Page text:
The European Parliament building, in Strasbourg.

A new report has claimed that discrimination, harassment and violence against Lesbian, Gay, Bisexual and Transgender (LGBT) people are widespread throughout Europe.

The study, titled Homophobia and Discrimination on Grounds of Sexual Orientation and Gender Identity in the EU Member States: Part II – The Social Situation, was published by the EU Fundamental Rights Agency (FRA).

“Many LGBT persons experience discrimination, bullying and harassment. There have been physical attacks and even deadly assaults against LGBT persons in some countries. These are alarming signals in an EU that prides itself on its principles of equal treatment and non-discrimination,” said FRA Director Morten Kjaerum.

The FRA report found that discrimination affects the lives of LGBT persons living in the 27 nations of the EU in all walks of life, ranging from harassment in schools to discrimination in employment or health care.

In some member states, LGBT NGO premises have been vandalised or burnt down. In countries such as Bulgaria, Estonia, Latvia, Poland and Romania, events such as Gay Pride marches have been banned or obstructed. The report also notes that anti-gay speech by public figures in countries such as Italy, Hungary, Malta, Bulgaria and the Czech Republic is a particularly worrying phenomenon, as it negatively affects public opinion, thus fuelling intolerance.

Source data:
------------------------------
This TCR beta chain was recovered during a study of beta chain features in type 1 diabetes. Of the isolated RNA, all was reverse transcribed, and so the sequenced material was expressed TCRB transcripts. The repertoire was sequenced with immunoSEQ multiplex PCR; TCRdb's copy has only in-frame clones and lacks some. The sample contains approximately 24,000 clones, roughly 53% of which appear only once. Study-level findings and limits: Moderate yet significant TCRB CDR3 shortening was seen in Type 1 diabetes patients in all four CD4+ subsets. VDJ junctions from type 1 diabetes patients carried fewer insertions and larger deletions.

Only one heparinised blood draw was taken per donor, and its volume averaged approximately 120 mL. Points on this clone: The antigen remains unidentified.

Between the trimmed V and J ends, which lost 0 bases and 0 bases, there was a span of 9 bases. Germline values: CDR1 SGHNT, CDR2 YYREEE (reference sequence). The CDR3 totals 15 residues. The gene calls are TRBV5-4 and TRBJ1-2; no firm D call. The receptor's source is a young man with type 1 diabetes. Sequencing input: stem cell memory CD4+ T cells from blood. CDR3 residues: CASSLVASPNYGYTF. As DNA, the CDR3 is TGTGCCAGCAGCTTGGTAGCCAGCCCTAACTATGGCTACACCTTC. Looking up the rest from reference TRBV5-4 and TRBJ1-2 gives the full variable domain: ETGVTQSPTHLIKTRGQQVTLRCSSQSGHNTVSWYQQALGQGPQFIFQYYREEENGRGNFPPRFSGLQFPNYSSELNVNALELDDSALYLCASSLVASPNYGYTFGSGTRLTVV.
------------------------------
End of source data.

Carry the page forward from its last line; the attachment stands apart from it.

“We know that very few incidents are reported to the police or other public authorities. This means that crimes go unpunished, victims do not obtain justice, and authorities are not able to take the necessary action to respond to such crimes or prevent them from recurring,” said Kjaerum.

While EU-wide legislation bans discrimination on the basis of sexual orientation in the context of employment, it does not yet cover sectors such as housing, education, or health services. In order to remedy this situation, the EU Commission proposed more comprehensive anti-discrimination legislation in July 2008.

The FRA called on political decision-makers to further enhance equality legislation and ensure accurate reporting in order to improve the situation. Part 1 – The Legal Situation of the FRA report was published in June 2008 and found that the legal protection for LGBT persons varies considerably across the EU.

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